Portions of the following essay were printed in “The Oregon Science Teacher” in their pre-conference edition in September, 2010. The theme of the conference was “The Pursuit of Excellence in Science Teaching.” Allan Bruner was the Conference Chair and Past-President of the OSTA when this essay was initially written. He currently serves this chapter affiliate of the National Science Teachers Association as the Comptroller.
In addition to reducing bullying and helping to clear the way for improved classroom learning, a positive recess experience has other important benefits. Earlier this year, the American Academy of Pediatrics pointed to the indispensable “cognitive, physical, emotional and social benefits” that recess delivers to children.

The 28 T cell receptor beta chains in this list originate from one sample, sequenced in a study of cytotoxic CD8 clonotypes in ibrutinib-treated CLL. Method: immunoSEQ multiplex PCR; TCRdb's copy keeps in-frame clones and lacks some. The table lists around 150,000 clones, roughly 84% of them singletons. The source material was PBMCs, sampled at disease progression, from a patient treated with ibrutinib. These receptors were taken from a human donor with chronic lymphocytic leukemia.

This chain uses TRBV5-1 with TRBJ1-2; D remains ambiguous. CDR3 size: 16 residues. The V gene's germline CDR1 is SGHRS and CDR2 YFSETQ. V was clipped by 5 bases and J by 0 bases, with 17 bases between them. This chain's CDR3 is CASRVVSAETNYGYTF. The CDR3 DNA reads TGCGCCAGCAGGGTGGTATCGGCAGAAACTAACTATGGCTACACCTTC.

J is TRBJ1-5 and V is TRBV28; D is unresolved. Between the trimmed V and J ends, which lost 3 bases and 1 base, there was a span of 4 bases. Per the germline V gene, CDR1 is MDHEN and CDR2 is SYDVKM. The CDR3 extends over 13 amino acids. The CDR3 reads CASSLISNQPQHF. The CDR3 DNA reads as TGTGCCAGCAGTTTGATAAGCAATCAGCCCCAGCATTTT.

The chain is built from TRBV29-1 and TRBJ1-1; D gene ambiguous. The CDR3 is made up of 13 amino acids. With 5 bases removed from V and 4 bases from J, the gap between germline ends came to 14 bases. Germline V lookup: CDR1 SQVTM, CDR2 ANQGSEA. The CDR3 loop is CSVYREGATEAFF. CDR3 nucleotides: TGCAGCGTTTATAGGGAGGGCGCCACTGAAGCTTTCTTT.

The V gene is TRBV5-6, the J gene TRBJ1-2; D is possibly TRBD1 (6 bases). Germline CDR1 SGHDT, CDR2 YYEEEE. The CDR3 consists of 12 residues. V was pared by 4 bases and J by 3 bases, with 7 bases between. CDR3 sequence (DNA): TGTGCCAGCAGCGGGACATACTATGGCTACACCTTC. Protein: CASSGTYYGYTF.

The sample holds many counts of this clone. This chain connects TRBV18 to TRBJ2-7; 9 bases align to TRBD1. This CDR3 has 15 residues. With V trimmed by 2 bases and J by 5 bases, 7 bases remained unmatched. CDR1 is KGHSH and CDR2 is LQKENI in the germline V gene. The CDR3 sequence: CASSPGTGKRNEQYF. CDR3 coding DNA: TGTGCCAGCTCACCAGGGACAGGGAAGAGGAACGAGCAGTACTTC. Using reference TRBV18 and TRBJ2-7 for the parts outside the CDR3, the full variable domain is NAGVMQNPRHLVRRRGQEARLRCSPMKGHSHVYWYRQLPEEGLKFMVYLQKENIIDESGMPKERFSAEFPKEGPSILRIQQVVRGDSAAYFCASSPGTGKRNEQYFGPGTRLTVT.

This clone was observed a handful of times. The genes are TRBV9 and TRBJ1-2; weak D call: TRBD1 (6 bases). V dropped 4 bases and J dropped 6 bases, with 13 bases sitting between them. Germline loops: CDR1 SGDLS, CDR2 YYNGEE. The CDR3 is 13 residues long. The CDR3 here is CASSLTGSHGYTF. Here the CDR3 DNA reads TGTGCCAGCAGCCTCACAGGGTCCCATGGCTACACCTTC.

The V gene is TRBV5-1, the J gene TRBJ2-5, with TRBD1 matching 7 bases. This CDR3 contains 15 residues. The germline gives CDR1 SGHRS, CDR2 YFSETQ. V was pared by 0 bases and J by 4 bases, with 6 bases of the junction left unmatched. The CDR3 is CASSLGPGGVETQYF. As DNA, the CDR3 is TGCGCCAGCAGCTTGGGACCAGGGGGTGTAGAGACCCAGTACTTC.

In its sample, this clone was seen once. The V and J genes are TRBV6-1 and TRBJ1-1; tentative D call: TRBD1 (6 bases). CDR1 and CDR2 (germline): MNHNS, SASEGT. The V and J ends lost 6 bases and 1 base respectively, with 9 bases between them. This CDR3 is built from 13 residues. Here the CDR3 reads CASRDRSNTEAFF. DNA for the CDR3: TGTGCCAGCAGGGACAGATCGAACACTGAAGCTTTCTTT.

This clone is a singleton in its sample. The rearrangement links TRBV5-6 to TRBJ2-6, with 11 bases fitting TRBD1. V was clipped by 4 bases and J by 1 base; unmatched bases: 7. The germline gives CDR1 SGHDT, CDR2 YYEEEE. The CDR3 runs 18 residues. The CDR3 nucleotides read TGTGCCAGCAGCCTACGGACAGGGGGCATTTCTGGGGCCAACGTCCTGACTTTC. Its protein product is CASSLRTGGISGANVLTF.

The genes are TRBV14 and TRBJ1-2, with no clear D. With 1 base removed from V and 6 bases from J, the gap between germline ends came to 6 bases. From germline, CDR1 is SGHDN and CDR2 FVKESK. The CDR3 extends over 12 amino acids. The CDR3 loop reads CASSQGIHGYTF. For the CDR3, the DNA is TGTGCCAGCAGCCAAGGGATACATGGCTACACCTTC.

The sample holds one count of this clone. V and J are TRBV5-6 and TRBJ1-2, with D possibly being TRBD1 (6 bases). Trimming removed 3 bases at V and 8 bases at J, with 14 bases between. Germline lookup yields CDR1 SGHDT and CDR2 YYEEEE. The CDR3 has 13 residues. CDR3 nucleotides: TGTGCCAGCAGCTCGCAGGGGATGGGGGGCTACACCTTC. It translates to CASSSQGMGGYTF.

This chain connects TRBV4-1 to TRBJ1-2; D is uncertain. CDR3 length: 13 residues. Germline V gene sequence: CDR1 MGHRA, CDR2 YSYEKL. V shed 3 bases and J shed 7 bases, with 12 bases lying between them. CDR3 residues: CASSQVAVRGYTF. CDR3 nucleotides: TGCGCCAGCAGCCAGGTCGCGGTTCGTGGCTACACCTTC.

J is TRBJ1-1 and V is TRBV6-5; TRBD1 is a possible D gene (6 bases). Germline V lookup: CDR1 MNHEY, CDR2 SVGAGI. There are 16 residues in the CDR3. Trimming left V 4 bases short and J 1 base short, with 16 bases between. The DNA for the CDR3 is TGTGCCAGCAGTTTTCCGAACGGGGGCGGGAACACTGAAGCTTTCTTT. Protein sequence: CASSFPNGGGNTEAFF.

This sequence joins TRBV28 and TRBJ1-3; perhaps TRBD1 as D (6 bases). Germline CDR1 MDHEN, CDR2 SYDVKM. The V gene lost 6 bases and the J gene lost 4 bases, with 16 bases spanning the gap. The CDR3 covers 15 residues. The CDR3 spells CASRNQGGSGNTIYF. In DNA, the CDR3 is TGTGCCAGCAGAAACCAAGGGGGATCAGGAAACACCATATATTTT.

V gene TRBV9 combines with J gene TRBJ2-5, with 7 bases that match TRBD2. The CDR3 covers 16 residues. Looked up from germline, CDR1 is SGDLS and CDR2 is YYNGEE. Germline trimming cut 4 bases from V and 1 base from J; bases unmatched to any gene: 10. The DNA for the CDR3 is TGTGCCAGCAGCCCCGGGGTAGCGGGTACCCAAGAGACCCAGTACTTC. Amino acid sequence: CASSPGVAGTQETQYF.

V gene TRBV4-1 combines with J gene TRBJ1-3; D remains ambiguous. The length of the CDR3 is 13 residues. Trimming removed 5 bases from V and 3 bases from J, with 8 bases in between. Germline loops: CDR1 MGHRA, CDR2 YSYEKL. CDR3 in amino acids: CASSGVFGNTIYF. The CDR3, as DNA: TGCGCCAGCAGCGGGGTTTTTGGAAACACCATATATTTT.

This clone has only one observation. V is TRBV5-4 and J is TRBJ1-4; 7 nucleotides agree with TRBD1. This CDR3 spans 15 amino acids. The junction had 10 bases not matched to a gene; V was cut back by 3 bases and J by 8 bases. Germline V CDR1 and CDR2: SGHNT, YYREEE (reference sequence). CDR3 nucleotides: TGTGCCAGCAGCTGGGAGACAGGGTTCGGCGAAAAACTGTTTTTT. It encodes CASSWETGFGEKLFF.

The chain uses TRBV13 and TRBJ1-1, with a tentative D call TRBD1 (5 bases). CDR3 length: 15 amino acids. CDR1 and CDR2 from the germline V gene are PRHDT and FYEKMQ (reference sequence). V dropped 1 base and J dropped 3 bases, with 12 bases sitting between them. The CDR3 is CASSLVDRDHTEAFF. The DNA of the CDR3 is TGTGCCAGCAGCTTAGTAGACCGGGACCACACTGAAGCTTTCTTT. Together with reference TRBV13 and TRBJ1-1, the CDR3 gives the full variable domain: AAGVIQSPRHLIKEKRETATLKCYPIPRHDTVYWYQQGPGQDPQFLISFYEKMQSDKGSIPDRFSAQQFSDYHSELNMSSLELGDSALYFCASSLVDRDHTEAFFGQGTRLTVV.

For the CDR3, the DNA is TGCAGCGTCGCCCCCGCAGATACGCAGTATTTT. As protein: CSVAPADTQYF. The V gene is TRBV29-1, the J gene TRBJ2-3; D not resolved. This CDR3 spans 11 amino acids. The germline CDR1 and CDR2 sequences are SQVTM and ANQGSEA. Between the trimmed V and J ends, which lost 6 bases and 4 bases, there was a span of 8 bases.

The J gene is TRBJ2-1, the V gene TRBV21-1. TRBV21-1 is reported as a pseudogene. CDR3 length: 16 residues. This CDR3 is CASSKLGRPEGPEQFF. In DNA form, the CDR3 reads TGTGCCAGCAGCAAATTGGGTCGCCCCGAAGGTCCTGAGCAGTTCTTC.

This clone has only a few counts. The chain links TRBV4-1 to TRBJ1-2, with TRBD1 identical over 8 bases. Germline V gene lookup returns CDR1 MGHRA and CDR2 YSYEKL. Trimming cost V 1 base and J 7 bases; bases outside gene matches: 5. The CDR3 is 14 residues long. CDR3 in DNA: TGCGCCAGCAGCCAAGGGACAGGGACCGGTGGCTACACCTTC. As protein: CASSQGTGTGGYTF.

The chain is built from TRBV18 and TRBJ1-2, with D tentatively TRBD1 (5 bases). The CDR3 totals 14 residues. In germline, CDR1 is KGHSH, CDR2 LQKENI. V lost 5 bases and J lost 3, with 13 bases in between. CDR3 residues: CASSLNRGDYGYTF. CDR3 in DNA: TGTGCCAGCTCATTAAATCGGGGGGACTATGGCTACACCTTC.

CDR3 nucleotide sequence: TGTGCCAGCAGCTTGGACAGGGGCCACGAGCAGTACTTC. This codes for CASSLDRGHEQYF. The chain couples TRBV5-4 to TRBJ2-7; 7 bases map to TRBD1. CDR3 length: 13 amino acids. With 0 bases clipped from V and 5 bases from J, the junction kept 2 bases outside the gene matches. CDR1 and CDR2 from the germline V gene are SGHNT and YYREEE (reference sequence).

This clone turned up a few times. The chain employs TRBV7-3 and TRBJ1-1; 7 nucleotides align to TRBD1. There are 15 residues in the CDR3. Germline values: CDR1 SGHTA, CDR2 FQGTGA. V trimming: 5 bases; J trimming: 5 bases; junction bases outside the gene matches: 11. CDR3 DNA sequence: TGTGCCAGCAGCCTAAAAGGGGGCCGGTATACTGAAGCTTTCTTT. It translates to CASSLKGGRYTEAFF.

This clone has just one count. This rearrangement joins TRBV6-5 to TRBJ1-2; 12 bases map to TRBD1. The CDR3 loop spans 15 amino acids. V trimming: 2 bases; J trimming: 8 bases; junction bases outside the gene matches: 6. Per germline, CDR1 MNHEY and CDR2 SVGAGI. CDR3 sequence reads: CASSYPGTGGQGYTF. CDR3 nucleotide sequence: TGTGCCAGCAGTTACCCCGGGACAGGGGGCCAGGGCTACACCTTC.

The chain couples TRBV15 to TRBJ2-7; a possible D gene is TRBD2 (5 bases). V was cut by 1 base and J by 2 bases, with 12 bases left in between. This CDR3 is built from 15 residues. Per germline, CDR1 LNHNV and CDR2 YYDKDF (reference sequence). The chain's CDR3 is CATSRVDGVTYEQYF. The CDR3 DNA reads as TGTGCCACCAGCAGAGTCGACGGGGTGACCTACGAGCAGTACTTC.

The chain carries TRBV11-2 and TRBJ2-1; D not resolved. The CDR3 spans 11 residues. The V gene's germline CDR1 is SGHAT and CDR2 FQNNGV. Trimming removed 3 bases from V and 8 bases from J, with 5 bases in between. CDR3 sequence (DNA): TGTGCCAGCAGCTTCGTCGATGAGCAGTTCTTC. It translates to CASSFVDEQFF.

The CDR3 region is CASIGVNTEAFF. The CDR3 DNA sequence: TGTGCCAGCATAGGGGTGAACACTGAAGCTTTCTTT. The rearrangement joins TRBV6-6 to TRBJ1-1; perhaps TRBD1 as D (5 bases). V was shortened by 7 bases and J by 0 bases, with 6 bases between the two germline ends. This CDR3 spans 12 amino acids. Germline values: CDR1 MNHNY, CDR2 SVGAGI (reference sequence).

I ran across a dear friend, an English teacher, who was in the midst of a week-long “Curriculum Camp” where he and his English colleagues were reading books and discussing how to teach them and how to integrate their instruction with the learning these teachers know students will do in other classes.